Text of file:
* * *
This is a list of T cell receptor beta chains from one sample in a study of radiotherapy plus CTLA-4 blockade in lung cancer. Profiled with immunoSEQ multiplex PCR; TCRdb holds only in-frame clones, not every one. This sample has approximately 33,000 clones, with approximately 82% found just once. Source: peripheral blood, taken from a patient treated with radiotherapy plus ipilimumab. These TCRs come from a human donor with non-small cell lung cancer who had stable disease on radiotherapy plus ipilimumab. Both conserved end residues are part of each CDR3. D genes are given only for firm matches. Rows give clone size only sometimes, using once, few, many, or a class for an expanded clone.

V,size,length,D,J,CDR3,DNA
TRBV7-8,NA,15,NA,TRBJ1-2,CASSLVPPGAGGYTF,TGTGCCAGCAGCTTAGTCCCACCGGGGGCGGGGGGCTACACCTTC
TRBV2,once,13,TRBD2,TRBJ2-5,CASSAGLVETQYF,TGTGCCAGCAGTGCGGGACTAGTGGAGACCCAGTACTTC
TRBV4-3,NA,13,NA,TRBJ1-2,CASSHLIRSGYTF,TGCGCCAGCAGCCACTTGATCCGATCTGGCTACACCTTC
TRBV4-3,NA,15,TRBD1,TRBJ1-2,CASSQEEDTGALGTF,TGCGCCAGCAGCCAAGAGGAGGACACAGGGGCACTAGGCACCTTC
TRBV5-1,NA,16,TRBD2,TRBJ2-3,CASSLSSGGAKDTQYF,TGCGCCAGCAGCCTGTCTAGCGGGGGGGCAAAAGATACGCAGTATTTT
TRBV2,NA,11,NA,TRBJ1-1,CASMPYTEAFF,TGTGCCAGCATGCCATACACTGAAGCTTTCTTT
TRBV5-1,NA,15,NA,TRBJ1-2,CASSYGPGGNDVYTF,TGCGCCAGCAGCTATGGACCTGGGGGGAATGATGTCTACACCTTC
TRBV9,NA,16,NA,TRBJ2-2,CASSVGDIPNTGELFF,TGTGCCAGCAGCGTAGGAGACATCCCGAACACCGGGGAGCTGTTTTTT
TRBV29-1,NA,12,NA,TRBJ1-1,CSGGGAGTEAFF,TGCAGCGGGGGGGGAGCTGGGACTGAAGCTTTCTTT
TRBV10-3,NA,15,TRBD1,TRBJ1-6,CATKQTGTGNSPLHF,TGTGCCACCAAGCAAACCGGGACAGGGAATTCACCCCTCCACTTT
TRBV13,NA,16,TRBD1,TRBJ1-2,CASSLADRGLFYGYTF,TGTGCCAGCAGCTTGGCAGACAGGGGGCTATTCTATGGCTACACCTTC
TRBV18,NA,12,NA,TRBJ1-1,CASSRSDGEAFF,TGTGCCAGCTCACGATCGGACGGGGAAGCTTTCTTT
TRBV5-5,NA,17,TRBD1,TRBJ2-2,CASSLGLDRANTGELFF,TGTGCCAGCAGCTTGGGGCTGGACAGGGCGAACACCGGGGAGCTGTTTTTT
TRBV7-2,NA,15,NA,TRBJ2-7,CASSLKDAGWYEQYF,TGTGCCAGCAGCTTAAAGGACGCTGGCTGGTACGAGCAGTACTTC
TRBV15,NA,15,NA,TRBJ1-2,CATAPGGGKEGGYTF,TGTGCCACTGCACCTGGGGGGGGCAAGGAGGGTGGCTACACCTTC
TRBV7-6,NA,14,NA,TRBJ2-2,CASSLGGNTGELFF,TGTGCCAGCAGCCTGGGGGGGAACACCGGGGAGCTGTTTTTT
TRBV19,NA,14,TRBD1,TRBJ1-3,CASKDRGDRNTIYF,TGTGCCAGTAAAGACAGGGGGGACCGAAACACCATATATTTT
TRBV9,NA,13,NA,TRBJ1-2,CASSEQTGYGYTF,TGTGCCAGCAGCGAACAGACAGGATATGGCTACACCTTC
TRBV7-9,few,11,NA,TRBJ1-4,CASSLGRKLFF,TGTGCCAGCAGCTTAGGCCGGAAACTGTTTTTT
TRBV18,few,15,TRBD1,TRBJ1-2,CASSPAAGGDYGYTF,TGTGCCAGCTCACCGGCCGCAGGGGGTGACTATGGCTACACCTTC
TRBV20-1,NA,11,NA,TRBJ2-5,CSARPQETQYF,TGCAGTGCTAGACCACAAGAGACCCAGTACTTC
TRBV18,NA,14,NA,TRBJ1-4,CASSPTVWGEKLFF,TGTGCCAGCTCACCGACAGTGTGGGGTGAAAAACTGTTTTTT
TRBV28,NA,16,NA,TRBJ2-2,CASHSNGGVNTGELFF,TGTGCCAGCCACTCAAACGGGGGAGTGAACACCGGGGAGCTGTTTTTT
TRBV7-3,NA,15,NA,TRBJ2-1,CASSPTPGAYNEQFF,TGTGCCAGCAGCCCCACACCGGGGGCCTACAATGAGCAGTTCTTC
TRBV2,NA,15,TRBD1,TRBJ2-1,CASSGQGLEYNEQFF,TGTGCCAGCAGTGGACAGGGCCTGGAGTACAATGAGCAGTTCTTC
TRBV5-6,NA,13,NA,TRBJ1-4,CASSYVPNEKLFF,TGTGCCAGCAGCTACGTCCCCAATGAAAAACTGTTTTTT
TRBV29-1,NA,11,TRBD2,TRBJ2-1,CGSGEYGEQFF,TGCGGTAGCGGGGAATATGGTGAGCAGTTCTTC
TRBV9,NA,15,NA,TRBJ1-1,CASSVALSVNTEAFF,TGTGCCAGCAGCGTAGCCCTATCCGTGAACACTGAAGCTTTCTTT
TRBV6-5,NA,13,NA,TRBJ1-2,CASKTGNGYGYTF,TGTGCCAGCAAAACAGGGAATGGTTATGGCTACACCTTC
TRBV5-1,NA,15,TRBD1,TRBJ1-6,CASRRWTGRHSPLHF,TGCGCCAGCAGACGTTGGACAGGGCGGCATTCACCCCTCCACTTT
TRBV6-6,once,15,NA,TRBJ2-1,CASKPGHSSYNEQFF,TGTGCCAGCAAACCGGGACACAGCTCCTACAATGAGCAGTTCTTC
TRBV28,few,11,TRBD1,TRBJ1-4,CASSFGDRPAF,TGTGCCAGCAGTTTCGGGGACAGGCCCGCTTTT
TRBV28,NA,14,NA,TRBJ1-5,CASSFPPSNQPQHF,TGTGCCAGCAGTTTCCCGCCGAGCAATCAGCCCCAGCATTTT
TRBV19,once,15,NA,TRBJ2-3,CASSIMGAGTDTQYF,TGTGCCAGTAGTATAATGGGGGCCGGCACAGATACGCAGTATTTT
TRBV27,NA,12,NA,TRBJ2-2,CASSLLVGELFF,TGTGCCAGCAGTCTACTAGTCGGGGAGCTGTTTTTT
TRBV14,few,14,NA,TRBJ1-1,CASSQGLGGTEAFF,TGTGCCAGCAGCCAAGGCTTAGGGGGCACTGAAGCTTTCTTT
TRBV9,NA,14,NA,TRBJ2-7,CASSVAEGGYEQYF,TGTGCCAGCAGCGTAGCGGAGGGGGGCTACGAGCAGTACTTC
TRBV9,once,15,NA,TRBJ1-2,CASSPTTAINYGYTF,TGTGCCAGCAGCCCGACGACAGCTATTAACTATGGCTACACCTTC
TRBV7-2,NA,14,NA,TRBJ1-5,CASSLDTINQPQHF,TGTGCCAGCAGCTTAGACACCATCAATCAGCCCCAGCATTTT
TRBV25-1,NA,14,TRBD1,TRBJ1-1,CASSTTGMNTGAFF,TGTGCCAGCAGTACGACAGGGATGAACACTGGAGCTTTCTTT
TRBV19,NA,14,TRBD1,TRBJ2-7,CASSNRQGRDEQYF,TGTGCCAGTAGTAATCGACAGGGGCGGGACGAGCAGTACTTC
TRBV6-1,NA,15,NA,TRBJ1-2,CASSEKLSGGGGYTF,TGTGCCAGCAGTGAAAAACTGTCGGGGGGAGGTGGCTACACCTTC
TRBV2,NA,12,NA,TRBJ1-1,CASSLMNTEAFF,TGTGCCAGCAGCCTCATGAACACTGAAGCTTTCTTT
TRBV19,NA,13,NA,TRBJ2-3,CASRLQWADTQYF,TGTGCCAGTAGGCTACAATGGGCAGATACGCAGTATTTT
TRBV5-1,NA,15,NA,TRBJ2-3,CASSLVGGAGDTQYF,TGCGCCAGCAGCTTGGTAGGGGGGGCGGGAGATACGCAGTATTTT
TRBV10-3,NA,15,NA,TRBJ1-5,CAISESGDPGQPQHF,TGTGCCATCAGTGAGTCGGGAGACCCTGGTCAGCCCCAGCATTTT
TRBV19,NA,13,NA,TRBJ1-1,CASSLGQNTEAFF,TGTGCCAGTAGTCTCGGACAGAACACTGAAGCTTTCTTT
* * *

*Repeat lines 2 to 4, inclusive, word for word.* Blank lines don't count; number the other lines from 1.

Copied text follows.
V,size,length,D,J,CDR3,DNA
TRBV7-8,NA,15,NA,TRBJ1-2,CASSLVPPGAGGYTF,TGTGCCAGCAGCTTAGTCCCACCGGGGGCGGGGGGCTACACCTTC
TRBV2,once,13,TRBD2,TRBJ2-5,CASSAGLVETQYF,TGTGCCAGCAGTGCGGGACTAGTGGAGACCCAGTACTTC